Earlier today, Martin Gill, his partner and the two young boys they’ve been foster parenting for the last six years participated in an adoption ceremony in Judge Cindy Lederman’s chambers in Miami-Dade County Juvenile Court.
On its surface, the circumstances of this family coming together seemed pretty straightforward: Two boys suffering from neglect — both had ringworm and the younger brother had an untreated ear infection — were placed in the caring home of Martin and his partner just before Christmas six years ago. In the Gill home, the boys thrived, recovering not only from the physical ailments they’d had when they arrived, but overcoming the emotional and developmental setbacks they’d suffered as well.
When it became clear that it was not possible to reunite the boys with their birth family, Martin and his partner attempted to adopt the two boys, to make permanent the home and bonds they had forged and provide a stable, loving environment in which the boys could continue to grow. It was hard to imagine any reason why this adoption would not be granted.
Their adoption application was rejected, because for more than three decades, this adoption — or any adoption by gay men or lesbians — was prohibited by Florida law.
In 1977, encouraged by Anita Bryant and her organization “Save Our Children,” Florida lawmakers passed a discriminatory law barring gay men and lesbians from adopting children. The rhetoric used to support the ban was hateful and as untrue then as we know it is today:. That we were trying to convert children to homosexuality; that gay couples who wanted to adopt were “recruiting,” that children raised by gay men and lesbians would somehow turn out damaged. These outright lies that nevertheless convinced the state of Florida to pass an adoption ban.
It was Martin’s case, started shortly after the Lofton defeat,that would prove to be the challenge that finally took down the law. Judge Lederman, who presided over the adoption ceremony today, first ruled that the law was unconstitutional. That, in fact, the ban “causes harm to the children it is meant to protect.” The state appealed that ruling to Florida’s 3rd District Court of Appeals, which agreed with Judge Lederman. At that point, the state declined to pursue further appeals, allowing today’s ceremony to finally happen.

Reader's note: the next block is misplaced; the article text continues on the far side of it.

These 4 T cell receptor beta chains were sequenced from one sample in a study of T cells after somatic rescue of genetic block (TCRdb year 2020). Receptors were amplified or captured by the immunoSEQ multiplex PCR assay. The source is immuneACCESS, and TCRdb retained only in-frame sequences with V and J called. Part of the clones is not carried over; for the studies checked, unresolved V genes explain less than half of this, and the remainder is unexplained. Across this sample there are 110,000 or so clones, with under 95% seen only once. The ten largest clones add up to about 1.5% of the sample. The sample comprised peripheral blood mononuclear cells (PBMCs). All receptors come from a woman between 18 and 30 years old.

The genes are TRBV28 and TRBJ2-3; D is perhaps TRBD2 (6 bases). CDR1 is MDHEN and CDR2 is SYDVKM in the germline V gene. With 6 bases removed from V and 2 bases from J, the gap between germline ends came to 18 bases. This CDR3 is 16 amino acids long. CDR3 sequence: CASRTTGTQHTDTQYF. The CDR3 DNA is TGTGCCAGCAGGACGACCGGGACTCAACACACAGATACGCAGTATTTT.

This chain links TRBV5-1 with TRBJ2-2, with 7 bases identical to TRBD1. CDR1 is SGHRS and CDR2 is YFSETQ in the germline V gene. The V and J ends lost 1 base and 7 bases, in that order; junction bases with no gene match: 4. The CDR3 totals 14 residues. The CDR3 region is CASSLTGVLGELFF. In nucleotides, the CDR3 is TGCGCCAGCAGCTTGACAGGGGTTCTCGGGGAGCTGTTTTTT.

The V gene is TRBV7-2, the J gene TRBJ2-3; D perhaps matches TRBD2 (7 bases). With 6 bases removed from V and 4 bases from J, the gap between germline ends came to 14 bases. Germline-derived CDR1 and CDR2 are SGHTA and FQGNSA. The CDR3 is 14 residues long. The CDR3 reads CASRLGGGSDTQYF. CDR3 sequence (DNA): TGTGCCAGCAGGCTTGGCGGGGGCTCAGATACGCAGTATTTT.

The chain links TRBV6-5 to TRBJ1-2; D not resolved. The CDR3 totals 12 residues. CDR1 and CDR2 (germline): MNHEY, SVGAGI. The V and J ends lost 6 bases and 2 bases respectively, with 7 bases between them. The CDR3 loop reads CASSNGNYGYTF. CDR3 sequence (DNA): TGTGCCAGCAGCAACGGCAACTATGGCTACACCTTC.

I’m glad to see such a blatantly oppressive law overturned. Best of luck to Mr. Gill, his partner and their children.
Back in July 2010, I wrote of my experience getting a new passport for my son, who has two moms, and the difficulties presented by the “Father’s Name” and “Mother’s Name” blanks on the application. Over 900 of you signed the petition asking the State Department to revise the passport application to say “Parent” and “Parent” — making it more inclusive of all families.
Success! On December 22, the State Department announced it will be making this change, and the application will be revised to say “Parent” and “Parent.”
The movement to equalize health benefits among gay employees with domestic partners continues to pick up speed.
As it stands now, gay workers who are fortunate enough to work for employers that extend health insurance to domestic partners are still at a disadvantage because they are taxed on the value of that coverage — a tax that is not paid by the heterosexual married person in the next cubicle.
But a growing number of companies, now including Facebook, Bain & Co. and possibly Boston Consulting Group, are attempting to level the playing field for same-sex couples by covering those extra costs, since their unions are not recognized by the federal government. The new policy at Facebook and Bain will take effect on Jan. 1. Boston Consulting said it expects to adopt the policy shortly, and it would also probably take effect on Jan. 1.
I have to give the devil his due. Very nice to hear.
Today in Illinois, both houses of the state legislature approved a bill granting civil unions to same-sex couples. Governor Pat Quinn is expected to sign the bill into law, as he said he would support the unions while campaigning.